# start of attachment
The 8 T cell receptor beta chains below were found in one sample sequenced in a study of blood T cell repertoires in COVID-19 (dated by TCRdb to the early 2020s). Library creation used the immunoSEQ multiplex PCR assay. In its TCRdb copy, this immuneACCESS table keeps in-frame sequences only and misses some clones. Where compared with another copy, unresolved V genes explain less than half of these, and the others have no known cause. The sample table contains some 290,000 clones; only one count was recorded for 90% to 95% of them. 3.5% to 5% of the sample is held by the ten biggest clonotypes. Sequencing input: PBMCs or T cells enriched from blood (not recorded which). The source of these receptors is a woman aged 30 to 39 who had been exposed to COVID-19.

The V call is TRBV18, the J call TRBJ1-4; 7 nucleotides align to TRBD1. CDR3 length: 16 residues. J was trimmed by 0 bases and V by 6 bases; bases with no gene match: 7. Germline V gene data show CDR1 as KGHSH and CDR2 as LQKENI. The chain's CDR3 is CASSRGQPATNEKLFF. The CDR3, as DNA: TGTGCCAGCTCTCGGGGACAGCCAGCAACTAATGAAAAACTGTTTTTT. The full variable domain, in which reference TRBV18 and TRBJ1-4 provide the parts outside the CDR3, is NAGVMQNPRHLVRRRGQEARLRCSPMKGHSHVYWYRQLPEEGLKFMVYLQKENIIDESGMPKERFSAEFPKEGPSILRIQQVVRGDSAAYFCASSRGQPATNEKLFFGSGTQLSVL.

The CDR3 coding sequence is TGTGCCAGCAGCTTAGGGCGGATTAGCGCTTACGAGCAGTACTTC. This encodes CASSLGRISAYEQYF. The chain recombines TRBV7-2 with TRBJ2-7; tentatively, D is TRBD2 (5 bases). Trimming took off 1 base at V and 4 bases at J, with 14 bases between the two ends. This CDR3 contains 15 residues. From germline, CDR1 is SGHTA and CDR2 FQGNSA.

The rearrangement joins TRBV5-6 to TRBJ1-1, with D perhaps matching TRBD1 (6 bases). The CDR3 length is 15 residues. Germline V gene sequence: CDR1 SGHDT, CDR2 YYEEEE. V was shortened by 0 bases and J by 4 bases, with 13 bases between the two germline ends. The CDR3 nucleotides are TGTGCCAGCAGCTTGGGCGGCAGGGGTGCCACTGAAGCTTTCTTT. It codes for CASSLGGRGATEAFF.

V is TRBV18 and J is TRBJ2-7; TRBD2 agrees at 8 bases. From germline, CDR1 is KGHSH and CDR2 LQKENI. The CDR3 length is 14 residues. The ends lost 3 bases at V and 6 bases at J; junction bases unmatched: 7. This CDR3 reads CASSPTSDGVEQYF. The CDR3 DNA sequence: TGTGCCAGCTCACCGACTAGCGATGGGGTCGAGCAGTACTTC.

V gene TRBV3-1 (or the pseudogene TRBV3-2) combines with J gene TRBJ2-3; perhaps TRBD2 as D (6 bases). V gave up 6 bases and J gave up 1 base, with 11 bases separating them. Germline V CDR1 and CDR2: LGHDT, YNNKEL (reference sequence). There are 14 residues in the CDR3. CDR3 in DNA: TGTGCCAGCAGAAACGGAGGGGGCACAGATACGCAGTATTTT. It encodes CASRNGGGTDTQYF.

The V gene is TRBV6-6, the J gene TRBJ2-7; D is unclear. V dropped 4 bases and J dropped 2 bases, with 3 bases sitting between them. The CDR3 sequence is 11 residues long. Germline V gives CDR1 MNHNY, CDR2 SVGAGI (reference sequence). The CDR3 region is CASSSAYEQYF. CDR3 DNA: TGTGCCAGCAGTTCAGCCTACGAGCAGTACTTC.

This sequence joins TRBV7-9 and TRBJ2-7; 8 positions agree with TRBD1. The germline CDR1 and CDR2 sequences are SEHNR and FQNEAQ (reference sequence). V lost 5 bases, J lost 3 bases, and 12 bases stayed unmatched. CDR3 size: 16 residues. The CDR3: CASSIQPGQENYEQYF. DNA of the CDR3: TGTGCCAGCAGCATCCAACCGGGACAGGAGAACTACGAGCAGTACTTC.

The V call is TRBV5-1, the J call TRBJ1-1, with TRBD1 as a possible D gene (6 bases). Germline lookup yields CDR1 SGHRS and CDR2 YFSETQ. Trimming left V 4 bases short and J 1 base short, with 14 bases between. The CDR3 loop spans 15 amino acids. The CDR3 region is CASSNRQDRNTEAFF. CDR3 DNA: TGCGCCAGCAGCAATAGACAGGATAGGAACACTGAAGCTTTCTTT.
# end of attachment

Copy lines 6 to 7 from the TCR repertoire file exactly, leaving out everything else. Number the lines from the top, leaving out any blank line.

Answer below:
V gene TRBV3-1 (or the pseudogene TRBV3-2) combines with J gene TRBJ2-3; perhaps TRBD2 as D (6 bases). V gave up 6 bases and J gave up 1 base, with 11 bases separating them. Germline V CDR1 and CDR2: LGHDT, YNNKEL (reference sequence). There are 14 residues in the CDR3. CDR3 in DNA: TGTGCCAGCAGAAACGGAGGGGGCACAGATACGCAGTATTTT. It encodes CASRNGGGTDTQYF.

The V gene is TRBV6-6, the J gene TRBJ2-7; D is unclear. V dropped 4 bases and J dropped 2 bases, with 3 bases sitting between them. The CDR3 sequence is 11 residues long. Germline V gives CDR1 MNHNY, CDR2 SVGAGI (reference sequence). The CDR3 region is CASSSAYEQYF. CDR3 DNA: TGTGCCAGCAGTTCAGCCTACGAGCAGTACTTC.